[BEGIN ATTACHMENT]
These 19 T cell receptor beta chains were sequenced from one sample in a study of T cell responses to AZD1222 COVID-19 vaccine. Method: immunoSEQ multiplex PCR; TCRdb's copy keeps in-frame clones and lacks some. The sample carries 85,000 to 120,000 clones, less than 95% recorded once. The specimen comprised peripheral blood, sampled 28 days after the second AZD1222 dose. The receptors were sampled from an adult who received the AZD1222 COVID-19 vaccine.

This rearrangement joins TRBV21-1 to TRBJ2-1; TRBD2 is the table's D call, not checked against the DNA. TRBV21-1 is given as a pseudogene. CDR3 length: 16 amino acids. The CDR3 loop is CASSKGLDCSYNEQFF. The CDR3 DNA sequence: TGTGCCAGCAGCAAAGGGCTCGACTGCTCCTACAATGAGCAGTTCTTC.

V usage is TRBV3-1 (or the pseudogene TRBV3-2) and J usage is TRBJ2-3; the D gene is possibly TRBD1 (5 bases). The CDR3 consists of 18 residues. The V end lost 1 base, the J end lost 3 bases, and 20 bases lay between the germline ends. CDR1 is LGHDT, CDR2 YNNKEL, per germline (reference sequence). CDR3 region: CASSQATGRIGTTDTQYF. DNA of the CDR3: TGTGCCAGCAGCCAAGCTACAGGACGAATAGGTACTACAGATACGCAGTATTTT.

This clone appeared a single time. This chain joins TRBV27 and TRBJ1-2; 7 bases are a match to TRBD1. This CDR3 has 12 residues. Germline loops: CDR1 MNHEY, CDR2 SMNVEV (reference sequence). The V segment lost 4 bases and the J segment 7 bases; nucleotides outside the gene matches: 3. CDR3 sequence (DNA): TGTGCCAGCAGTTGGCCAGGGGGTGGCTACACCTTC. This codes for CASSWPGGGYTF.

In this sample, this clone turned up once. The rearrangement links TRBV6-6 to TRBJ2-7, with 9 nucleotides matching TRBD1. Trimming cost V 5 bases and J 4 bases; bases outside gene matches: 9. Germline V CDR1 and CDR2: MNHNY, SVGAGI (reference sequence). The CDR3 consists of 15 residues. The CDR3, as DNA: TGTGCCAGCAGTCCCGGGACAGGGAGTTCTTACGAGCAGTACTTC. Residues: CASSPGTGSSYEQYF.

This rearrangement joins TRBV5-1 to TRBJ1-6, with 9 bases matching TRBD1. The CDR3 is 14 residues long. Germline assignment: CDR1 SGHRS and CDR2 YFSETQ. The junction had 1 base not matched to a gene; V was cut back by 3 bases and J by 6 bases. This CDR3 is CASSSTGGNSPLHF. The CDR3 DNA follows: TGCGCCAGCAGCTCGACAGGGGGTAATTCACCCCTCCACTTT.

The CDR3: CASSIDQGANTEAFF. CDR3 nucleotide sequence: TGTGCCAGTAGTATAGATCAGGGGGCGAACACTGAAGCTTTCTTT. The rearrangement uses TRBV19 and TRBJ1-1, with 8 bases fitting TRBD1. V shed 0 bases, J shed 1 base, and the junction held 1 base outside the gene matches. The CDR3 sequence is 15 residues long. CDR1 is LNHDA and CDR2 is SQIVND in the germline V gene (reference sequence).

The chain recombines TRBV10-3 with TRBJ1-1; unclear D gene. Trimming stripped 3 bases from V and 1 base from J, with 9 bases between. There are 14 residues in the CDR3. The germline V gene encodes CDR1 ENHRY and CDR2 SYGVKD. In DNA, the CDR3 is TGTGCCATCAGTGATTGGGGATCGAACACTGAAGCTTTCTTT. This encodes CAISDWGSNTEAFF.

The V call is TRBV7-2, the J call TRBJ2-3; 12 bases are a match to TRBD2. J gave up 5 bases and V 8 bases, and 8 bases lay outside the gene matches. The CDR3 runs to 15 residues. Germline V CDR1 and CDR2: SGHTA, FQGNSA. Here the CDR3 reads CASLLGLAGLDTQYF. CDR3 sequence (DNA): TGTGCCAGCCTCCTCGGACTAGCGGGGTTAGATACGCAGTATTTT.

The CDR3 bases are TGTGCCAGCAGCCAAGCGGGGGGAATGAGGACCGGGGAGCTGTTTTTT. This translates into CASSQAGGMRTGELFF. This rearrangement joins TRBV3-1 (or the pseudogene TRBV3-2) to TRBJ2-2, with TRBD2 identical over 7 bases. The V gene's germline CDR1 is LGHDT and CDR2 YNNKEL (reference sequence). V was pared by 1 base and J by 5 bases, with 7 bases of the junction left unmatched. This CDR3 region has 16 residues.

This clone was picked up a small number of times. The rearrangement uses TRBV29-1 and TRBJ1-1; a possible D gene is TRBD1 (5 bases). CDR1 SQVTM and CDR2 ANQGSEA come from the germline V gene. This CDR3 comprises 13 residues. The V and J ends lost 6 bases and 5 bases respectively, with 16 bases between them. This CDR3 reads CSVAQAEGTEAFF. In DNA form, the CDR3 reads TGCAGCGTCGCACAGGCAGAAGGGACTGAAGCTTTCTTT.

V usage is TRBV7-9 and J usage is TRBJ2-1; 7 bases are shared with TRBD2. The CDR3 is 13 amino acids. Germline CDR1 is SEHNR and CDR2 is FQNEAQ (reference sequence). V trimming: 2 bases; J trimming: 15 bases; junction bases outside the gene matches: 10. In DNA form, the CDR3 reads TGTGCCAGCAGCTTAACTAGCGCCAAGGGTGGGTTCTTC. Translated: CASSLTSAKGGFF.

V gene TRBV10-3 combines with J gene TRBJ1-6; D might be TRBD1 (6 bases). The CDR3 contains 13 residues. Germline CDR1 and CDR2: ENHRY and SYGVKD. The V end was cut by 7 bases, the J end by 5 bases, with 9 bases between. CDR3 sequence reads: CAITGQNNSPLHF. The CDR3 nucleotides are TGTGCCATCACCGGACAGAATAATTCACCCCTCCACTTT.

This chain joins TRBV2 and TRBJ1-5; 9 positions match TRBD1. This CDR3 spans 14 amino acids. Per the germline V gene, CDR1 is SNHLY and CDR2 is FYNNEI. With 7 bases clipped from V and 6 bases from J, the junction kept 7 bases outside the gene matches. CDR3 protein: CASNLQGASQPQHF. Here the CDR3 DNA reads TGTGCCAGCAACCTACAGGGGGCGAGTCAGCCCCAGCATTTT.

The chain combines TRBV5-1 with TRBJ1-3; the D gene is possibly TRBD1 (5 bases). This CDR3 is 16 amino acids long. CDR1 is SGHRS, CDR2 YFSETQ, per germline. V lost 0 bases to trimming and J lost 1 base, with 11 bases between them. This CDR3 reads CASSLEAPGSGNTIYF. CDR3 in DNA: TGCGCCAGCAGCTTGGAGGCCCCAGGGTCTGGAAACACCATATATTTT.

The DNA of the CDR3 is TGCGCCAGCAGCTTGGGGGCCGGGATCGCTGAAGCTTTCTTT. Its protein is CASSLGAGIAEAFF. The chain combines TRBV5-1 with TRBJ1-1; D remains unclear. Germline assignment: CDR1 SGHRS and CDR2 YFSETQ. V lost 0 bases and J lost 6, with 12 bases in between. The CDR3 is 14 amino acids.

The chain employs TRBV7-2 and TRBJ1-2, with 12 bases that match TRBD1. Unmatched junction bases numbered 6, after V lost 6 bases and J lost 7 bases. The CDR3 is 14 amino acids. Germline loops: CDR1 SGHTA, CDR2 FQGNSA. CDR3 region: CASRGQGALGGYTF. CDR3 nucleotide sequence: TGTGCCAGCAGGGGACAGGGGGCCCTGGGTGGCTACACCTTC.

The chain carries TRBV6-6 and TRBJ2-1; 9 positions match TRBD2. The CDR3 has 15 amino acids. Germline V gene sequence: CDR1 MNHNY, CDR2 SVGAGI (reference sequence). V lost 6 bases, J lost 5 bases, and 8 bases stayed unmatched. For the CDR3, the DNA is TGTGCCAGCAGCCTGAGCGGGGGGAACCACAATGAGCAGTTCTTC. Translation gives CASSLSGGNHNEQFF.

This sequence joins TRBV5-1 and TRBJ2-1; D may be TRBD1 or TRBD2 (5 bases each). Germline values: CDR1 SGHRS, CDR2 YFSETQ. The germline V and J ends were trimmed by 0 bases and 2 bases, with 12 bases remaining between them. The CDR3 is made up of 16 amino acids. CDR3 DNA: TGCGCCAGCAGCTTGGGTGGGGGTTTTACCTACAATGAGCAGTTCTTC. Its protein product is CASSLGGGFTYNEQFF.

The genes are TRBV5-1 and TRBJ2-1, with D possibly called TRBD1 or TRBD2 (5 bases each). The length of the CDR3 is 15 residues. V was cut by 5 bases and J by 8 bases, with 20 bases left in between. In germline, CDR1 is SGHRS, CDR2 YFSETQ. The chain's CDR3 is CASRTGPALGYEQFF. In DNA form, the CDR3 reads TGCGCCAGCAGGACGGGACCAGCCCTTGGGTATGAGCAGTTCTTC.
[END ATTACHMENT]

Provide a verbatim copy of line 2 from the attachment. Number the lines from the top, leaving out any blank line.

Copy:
This rearrangement joins TRBV21-1 to TRBJ2-1; TRBD2 is the table's D call, not checked against the DNA. TRBV21-1 is given as a pseudogene. CDR3 length: 16 amino acids. The CDR3 loop is CASSKGLDCSYNEQFF. The CDR3 DNA sequence: TGTGCCAGCAGCAAAGGGCTCGACTGCTCCTACAATGAGCAGTTCTTC.